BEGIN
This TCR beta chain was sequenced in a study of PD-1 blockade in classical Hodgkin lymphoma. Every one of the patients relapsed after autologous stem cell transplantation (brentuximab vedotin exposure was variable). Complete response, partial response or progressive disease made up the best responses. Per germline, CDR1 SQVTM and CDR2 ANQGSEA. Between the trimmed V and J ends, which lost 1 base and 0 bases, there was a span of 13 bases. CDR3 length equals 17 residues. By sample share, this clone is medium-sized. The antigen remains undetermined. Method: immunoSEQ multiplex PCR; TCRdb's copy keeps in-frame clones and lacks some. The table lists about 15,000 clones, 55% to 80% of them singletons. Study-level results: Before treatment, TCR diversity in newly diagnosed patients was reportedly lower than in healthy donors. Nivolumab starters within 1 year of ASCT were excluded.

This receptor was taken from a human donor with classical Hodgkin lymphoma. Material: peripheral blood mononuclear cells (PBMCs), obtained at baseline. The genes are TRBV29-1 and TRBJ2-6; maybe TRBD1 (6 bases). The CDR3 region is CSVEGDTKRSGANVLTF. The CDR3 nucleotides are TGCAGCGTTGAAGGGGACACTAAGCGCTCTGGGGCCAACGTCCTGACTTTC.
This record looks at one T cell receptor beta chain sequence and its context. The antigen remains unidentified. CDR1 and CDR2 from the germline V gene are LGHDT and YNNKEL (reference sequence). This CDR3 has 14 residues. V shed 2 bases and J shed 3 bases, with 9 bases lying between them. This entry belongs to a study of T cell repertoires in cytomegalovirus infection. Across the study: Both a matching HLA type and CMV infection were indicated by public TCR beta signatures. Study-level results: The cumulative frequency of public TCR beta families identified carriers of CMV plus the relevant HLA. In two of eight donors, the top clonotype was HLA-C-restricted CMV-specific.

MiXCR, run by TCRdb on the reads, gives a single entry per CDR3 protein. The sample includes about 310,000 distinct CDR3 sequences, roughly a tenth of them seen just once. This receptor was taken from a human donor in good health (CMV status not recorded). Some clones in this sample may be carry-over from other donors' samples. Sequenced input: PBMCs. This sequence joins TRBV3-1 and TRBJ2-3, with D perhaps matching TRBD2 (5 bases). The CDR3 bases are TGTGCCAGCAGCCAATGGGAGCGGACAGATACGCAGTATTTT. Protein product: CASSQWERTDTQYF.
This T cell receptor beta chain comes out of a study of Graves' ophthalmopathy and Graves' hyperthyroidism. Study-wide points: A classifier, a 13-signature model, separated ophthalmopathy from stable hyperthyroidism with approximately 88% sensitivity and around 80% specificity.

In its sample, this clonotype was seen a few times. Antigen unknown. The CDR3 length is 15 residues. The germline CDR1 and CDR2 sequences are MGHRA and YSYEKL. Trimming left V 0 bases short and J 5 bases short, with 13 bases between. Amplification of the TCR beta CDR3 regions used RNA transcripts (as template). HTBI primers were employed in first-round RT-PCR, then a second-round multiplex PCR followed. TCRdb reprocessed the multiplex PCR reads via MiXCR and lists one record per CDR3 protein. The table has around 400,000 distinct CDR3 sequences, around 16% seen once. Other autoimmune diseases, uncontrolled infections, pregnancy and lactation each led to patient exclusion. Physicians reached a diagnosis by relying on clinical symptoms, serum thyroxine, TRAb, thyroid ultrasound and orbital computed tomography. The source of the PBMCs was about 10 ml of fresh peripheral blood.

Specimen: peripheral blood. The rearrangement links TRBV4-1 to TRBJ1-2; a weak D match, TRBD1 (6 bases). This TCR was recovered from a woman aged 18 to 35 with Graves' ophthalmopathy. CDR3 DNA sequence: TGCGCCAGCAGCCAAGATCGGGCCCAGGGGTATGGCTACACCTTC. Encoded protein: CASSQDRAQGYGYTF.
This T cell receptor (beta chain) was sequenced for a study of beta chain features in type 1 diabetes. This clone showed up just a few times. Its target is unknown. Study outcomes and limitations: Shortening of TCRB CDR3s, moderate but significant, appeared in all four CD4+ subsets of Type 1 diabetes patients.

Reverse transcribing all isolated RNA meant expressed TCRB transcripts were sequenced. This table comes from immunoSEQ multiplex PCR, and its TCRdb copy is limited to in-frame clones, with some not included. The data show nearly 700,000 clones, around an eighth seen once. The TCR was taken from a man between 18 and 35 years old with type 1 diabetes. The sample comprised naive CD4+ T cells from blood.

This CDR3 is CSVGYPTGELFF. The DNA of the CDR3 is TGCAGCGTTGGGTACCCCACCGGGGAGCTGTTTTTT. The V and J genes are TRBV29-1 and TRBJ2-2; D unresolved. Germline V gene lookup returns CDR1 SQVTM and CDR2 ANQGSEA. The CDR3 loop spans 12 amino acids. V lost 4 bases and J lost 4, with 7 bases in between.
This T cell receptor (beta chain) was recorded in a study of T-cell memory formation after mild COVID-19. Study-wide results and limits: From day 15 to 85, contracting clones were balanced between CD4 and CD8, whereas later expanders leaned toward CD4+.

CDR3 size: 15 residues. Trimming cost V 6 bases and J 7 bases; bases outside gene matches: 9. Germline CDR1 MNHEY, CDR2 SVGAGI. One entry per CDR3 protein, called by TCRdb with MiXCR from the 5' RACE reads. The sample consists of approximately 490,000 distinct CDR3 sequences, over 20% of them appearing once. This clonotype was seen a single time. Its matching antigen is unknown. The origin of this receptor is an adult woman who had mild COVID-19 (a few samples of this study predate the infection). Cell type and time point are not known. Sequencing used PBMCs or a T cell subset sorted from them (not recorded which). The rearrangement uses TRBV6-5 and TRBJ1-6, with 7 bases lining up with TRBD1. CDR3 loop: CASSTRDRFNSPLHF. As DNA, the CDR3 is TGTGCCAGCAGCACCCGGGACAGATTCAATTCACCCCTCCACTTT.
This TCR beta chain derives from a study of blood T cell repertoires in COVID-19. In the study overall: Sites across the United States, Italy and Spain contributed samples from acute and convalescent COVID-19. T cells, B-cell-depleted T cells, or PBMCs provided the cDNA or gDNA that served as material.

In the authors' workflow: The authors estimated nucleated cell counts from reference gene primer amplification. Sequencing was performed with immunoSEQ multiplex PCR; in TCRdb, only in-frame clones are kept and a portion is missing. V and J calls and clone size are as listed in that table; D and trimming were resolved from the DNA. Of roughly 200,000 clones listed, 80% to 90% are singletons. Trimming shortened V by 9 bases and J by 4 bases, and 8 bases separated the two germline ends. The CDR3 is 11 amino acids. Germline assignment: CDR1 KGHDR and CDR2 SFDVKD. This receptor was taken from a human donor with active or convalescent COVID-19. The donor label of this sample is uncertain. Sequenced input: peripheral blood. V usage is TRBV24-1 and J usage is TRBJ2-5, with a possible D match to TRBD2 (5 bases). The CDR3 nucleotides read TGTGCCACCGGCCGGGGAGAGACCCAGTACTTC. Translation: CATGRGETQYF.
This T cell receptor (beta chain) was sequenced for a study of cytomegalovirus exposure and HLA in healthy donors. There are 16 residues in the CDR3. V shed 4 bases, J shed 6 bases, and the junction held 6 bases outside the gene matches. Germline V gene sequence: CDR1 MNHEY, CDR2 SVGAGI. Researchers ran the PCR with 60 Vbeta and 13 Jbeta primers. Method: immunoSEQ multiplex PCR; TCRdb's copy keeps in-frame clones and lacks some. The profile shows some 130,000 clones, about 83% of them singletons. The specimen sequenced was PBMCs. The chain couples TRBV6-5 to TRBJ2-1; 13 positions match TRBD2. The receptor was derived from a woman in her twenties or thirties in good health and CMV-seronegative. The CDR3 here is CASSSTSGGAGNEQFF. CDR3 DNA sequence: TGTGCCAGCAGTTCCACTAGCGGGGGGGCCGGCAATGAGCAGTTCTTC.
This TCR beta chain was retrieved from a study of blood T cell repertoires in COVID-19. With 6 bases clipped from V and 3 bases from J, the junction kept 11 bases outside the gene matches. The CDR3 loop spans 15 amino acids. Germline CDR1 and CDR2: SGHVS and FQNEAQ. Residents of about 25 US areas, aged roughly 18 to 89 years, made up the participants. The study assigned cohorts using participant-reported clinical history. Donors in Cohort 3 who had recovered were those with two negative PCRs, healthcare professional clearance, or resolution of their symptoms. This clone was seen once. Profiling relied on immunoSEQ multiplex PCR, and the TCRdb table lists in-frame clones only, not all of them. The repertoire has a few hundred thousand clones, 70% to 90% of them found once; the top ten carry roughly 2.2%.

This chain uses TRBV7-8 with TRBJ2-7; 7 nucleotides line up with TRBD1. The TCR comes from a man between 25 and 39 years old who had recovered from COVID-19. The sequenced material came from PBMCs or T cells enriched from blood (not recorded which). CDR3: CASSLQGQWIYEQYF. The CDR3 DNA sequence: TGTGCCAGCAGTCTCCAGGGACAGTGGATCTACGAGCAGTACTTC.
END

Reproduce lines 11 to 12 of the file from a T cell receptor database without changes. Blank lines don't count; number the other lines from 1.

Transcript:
This T cell receptor (beta chain) was recorded in a study of T-cell memory formation after mild COVID-19. Study-wide results and limits: From day 15 to 85, contracting clones were balanced between CD4 and CD8, whereas later expanders leaned toward CD4+.

CDR3 size: 15 residues. Trimming cost V 6 bases and J 7 bases; bases outside gene matches: 9. Germline CDR1 MNHEY, CDR2 SVGAGI. One entry per CDR3 protein, called by TCRdb with MiXCR from the 5' RACE reads. The sample consists of approximately 490,000 distinct CDR3 sequences, over 20% of them appearing once. This clonotype was seen a single time. Its matching antigen is unknown. The origin of this receptor is an adult woman who had mild COVID-19 (a few samples of this study predate the infection). Cell type and time point are not known. Sequencing used PBMCs or a T cell subset sorted from them (not recorded which). The rearrangement uses TRBV6-5 and TRBJ1-6, with 7 bases lining up with TRBD1. CDR3 loop: CASSTRDRFNSPLHF. As DNA, the CDR3 is TGTGCCAGCAGCACCCGGGACAGATTCAATTCACCCCTCCACTTT.